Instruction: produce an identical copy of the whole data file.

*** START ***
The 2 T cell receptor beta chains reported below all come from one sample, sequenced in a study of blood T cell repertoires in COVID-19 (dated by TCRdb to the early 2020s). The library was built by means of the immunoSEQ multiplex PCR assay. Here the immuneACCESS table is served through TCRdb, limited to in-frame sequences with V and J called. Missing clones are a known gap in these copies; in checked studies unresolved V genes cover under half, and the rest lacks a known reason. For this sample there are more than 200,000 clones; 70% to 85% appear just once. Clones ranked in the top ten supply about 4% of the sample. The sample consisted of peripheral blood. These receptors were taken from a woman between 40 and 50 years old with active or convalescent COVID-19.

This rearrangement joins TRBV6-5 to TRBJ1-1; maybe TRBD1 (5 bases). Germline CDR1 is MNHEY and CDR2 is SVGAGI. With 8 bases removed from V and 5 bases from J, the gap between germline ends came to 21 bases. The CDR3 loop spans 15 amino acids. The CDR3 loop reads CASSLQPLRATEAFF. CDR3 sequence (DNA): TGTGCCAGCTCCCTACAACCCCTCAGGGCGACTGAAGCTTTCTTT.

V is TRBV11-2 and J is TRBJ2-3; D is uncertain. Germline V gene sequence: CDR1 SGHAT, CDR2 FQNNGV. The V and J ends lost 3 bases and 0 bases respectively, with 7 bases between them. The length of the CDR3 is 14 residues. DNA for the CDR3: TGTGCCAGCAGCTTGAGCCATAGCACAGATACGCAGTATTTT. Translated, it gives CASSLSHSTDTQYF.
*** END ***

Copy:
The 2 T cell receptor beta chains reported below all come from one sample, sequenced in a study of blood T cell repertoires in COVID-19 (dated by TCRdb to the early 2020s). The library was built by means of the immunoSEQ multiplex PCR assay. Here the immuneACCESS table is served through TCRdb, limited to in-frame sequences with V and J called. Missing clones are a known gap in these copies; in checked studies unresolved V genes cover under half, and the rest lacks a known reason. For this sample there are more than 200,000 clones; 70% to 85% appear just once. Clones ranked in the top ten supply about 4% of the sample. The sample consisted of peripheral blood. These receptors were taken from a woman between 40 and 50 years old with active or convalescent COVID-19.

This rearrangement joins TRBV6-5 to TRBJ1-1; maybe TRBD1 (5 bases). Germline CDR1 is MNHEY and CDR2 is SVGAGI. With 8 bases removed from V and 5 bases from J, the gap between germline ends came to 21 bases. The CDR3 loop spans 15 amino acids. The CDR3 loop reads CASSLQPLRATEAFF. CDR3 sequence (DNA): TGTGCCAGCTCCCTACAACCCCTCAGGGCGACTGAAGCTTTCTTT.

V is TRBV11-2 and J is TRBJ2-3; D is uncertain. Germline V gene sequence: CDR1 SGHAT, CDR2 FQNNGV. The V and J ends lost 3 bases and 0 bases respectively, with 7 bases between them. The length of the CDR3 is 14 residues. DNA for the CDR3: TGTGCCAGCAGCTTGAGCCATAGCACAGATACGCAGTATTTT. Translated, it gives CASSLSHSTDTQYF.